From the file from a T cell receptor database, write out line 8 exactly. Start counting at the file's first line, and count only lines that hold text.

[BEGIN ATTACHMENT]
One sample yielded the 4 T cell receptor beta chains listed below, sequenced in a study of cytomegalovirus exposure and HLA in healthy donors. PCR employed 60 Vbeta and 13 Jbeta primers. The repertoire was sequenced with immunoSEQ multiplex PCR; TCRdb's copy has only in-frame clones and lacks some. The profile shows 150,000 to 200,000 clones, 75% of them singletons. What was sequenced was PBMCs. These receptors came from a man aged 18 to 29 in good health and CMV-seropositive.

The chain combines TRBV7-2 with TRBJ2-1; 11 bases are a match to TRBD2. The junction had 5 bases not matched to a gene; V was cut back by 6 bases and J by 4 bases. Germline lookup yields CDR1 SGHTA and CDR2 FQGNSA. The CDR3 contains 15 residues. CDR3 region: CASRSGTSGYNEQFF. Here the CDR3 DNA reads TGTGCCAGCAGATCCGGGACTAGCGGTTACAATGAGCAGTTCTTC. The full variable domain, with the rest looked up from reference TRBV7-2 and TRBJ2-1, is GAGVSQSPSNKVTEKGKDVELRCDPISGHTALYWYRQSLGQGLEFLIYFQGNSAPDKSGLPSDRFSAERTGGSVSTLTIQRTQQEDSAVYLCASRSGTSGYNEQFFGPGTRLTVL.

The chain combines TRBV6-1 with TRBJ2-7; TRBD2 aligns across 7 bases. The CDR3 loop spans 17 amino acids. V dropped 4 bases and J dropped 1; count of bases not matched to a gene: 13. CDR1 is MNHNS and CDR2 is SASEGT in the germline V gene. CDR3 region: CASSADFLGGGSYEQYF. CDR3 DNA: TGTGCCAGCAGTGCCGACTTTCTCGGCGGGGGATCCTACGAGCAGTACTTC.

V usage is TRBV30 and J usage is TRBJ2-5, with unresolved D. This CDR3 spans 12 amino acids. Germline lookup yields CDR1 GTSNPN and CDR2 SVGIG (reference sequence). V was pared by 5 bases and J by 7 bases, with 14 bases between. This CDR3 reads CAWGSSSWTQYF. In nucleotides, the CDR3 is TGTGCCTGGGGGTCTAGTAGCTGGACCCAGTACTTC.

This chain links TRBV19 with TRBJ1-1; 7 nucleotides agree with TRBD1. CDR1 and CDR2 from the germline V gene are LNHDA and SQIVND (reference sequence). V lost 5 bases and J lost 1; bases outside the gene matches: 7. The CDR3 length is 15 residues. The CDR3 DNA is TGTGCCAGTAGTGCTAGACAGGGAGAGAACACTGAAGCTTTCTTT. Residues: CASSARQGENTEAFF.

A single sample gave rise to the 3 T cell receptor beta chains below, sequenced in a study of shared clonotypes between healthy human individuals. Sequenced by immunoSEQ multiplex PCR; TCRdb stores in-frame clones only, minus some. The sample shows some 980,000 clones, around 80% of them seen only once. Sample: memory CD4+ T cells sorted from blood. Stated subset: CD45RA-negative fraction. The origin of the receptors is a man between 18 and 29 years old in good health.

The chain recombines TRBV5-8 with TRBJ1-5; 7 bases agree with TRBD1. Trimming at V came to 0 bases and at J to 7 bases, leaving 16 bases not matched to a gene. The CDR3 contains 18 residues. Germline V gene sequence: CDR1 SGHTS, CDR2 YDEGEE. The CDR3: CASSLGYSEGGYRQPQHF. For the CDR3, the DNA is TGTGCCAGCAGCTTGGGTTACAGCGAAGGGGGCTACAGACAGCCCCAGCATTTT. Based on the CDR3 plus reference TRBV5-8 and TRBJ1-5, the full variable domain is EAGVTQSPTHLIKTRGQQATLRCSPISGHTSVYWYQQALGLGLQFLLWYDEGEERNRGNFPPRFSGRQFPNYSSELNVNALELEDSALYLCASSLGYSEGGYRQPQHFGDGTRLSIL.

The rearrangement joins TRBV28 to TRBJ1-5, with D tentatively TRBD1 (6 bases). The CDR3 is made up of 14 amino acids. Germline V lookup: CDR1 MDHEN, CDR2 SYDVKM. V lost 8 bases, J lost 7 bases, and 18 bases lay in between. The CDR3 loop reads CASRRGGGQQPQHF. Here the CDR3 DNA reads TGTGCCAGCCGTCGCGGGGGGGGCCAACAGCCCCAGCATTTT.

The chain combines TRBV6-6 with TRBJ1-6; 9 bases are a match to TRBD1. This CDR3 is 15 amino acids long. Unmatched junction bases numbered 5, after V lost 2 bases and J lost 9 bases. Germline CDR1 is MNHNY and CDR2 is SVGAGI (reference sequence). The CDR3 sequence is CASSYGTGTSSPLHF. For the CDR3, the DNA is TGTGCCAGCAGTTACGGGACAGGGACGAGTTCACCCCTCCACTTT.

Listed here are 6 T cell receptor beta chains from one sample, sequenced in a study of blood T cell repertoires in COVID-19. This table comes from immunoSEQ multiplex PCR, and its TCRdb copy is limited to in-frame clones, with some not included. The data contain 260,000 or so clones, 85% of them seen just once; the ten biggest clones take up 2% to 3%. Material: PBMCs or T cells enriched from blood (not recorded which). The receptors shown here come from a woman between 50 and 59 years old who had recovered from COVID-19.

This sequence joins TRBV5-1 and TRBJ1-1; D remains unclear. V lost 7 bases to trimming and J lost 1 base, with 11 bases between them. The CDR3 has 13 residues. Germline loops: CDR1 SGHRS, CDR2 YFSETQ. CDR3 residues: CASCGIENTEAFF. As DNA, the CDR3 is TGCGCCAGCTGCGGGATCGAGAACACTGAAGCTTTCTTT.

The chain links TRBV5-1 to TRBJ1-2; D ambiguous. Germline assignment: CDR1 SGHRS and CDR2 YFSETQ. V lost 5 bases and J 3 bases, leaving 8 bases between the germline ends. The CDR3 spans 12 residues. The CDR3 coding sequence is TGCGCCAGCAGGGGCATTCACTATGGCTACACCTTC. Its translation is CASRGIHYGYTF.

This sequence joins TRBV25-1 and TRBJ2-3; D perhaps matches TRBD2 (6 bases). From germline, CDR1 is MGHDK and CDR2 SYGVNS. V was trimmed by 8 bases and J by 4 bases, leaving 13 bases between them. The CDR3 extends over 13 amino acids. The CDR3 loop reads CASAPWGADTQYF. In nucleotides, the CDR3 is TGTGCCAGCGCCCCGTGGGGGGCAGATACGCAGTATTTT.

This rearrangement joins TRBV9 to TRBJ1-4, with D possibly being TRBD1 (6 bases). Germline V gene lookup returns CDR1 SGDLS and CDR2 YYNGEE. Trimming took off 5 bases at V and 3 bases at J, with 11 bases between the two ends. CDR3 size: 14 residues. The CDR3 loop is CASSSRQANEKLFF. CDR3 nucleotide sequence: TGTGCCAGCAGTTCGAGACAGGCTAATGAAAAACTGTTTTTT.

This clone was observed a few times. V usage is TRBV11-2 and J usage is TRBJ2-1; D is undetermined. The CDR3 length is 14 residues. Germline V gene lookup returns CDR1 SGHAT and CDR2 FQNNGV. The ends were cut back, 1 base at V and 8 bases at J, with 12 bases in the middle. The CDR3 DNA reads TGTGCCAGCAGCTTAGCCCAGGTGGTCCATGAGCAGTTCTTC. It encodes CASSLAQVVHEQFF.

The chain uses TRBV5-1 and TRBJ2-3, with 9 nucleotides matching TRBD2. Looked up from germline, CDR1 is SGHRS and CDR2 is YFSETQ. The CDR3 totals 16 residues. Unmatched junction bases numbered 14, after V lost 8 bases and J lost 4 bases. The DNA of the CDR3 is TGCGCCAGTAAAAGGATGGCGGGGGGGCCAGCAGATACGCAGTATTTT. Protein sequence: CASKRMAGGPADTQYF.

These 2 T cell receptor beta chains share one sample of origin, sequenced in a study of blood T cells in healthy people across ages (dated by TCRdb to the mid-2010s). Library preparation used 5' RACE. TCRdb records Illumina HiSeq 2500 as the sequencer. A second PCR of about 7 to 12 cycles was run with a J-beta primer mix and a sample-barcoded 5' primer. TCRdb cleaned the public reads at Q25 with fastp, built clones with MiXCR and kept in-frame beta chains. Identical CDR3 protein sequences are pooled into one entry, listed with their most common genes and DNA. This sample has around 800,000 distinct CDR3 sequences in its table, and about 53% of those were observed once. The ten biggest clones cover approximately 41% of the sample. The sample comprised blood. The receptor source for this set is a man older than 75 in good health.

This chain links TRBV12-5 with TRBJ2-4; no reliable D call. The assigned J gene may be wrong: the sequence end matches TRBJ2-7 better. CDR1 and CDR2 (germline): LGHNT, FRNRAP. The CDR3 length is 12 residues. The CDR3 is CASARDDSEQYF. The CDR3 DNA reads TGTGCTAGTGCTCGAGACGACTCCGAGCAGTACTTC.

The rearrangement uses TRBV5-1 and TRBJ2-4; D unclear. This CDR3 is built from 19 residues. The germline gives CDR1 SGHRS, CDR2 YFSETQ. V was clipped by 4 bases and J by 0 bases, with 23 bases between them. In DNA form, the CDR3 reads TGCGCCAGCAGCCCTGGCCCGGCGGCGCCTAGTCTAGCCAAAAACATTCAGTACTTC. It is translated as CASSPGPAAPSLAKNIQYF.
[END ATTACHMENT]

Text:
The rearrangement joins TRBV28 to TRBJ1-5, with D tentatively TRBD1 (6 bases). The CDR3 is made up of 14 amino acids. Germline V lookup: CDR1 MDHEN, CDR2 SYDVKM. V lost 8 bases, J lost 7 bases, and 18 bases lay in between. The CDR3 loop reads CASRRGGGQQPQHF. Here the CDR3 DNA reads TGTGCCAGCCGTCGCGGGGGGGGCCAACAGCCCCAGCATTTT.